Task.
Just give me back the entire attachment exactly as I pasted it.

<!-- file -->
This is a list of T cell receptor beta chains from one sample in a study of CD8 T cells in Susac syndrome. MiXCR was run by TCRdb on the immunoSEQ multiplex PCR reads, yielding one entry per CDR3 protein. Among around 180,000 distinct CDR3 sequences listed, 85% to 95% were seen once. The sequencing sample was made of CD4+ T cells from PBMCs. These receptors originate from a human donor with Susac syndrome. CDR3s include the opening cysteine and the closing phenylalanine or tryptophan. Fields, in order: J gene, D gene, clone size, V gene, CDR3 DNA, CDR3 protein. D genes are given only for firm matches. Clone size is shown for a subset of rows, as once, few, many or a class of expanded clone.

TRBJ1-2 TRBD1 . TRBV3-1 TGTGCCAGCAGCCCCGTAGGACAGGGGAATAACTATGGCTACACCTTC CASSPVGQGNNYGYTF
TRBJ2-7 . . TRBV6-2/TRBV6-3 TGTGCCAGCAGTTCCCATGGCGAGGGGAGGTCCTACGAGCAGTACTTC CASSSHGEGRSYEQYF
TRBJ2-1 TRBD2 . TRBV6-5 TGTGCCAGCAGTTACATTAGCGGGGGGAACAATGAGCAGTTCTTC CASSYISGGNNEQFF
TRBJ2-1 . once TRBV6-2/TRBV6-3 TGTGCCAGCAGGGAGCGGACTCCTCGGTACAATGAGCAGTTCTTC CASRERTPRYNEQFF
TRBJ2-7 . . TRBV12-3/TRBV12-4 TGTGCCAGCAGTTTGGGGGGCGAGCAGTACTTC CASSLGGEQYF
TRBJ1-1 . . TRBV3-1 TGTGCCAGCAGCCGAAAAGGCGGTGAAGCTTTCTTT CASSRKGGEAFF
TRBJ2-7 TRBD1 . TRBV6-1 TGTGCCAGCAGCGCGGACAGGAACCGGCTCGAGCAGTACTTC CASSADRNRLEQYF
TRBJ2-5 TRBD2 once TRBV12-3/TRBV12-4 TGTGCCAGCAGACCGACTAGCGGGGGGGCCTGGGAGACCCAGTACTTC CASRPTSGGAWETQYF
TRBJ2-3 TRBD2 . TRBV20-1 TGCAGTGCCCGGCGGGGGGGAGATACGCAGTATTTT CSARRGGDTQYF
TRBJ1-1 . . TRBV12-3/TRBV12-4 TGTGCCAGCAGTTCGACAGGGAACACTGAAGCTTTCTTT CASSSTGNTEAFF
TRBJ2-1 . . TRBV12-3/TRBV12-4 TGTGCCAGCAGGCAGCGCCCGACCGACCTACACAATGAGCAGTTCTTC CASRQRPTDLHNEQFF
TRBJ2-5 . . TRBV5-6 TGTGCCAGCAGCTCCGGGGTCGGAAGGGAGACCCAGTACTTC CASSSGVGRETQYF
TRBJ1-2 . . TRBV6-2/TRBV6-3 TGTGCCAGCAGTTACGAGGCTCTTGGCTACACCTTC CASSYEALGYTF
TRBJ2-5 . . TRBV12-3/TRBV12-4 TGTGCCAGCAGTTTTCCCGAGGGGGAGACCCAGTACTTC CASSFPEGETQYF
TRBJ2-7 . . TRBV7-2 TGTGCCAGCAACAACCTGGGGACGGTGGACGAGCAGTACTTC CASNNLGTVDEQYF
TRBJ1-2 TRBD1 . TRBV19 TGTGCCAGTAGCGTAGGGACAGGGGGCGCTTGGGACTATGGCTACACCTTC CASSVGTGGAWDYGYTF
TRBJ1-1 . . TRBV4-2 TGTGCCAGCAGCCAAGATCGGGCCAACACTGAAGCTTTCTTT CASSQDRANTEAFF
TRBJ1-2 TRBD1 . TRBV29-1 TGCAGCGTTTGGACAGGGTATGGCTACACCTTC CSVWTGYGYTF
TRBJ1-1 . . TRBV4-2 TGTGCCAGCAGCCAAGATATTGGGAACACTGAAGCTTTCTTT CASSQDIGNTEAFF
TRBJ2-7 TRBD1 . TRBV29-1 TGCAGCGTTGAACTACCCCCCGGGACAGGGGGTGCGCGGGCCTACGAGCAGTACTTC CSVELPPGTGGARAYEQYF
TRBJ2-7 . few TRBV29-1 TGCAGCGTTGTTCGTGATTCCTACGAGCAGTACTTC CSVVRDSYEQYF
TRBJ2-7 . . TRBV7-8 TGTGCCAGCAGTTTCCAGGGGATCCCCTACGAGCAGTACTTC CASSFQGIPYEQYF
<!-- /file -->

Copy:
This is a list of T cell receptor beta chains from one sample in a study of CD8 T cells in Susac syndrome. MiXCR was run by TCRdb on the immunoSEQ multiplex PCR reads, yielding one entry per CDR3 protein. Among around 180,000 distinct CDR3 sequences listed, 85% to 95% were seen once. The sequencing sample was made of CD4+ T cells from PBMCs. These receptors originate from a human donor with Susac syndrome. CDR3s include the opening cysteine and the closing phenylalanine or tryptophan. Fields, in order: J gene, D gene, clone size, V gene, CDR3 DNA, CDR3 protein. D genes are given only for firm matches. Clone size is shown for a subset of rows, as once, few, many or a class of expanded clone.

TRBJ1-2 TRBD1 . TRBV3-1 TGTGCCAGCAGCCCCGTAGGACAGGGGAATAACTATGGCTACACCTTC CASSPVGQGNNYGYTF
TRBJ2-7 . . TRBV6-2/TRBV6-3 TGTGCCAGCAGTTCCCATGGCGAGGGGAGGTCCTACGAGCAGTACTTC CASSSHGEGRSYEQYF
TRBJ2-1 TRBD2 . TRBV6-5 TGTGCCAGCAGTTACATTAGCGGGGGGAACAATGAGCAGTTCTTC CASSYISGGNNEQFF
TRBJ2-1 . once TRBV6-2/TRBV6-3 TGTGCCAGCAGGGAGCGGACTCCTCGGTACAATGAGCAGTTCTTC CASRERTPRYNEQFF
TRBJ2-7 . . TRBV12-3/TRBV12-4 TGTGCCAGCAGTTTGGGGGGCGAGCAGTACTTC CASSLGGEQYF
TRBJ1-1 . . TRBV3-1 TGTGCCAGCAGCCGAAAAGGCGGTGAAGCTTTCTTT CASSRKGGEAFF
TRBJ2-7 TRBD1 . TRBV6-1 TGTGCCAGCAGCGCGGACAGGAACCGGCTCGAGCAGTACTTC CASSADRNRLEQYF
TRBJ2-5 TRBD2 once TRBV12-3/TRBV12-4 TGTGCCAGCAGACCGACTAGCGGGGGGGCCTGGGAGACCCAGTACTTC CASRPTSGGAWETQYF
TRBJ2-3 TRBD2 . TRBV20-1 TGCAGTGCCCGGCGGGGGGGAGATACGCAGTATTTT CSARRGGDTQYF
TRBJ1-1 . . TRBV12-3/TRBV12-4 TGTGCCAGCAGTTCGACAGGGAACACTGAAGCTTTCTTT CASSSTGNTEAFF
TRBJ2-1 . . TRBV12-3/TRBV12-4 TGTGCCAGCAGGCAGCGCCCGACCGACCTACACAATGAGCAGTTCTTC CASRQRPTDLHNEQFF
TRBJ2-5 . . TRBV5-6 TGTGCCAGCAGCTCCGGGGTCGGAAGGGAGACCCAGTACTTC CASSSGVGRETQYF
TRBJ1-2 . . TRBV6-2/TRBV6-3 TGTGCCAGCAGTTACGAGGCTCTTGGCTACACCTTC CASSYEALGYTF
TRBJ2-5 . . TRBV12-3/TRBV12-4 TGTGCCAGCAGTTTTCCCGAGGGGGAGACCCAGTACTTC CASSFPEGETQYF
TRBJ2-7 . . TRBV7-2 TGTGCCAGCAACAACCTGGGGACGGTGGACGAGCAGTACTTC CASNNLGTVDEQYF
TRBJ1-2 TRBD1 . TRBV19 TGTGCCAGTAGCGTAGGGACAGGGGGCGCTTGGGACTATGGCTACACCTTC CASSVGTGGAWDYGYTF
TRBJ1-1 . . TRBV4-2 TGTGCCAGCAGCCAAGATCGGGCCAACACTGAAGCTTTCTTT CASSQDRANTEAFF
TRBJ1-2 TRBD1 . TRBV29-1 TGCAGCGTTTGGACAGGGTATGGCTACACCTTC CSVWTGYGYTF
TRBJ1-1 . . TRBV4-2 TGTGCCAGCAGCCAAGATATTGGGAACACTGAAGCTTTCTTT CASSQDIGNTEAFF
TRBJ2-7 TRBD1 . TRBV29-1 TGCAGCGTTGAACTACCCCCCGGGACAGGGGGTGCGCGGGCCTACGAGCAGTACTTC CSVELPPGTGGARAYEQYF
TRBJ2-7 . few TRBV29-1 TGCAGCGTTGTTCGTGATTCCTACGAGCAGTACTTC CSVVRDSYEQYF
TRBJ2-7 . . TRBV7-8 TGTGCCAGCAGTTTCCAGGGGATCCCCTACGAGCAGTACTTC CASSFQGIPYEQYF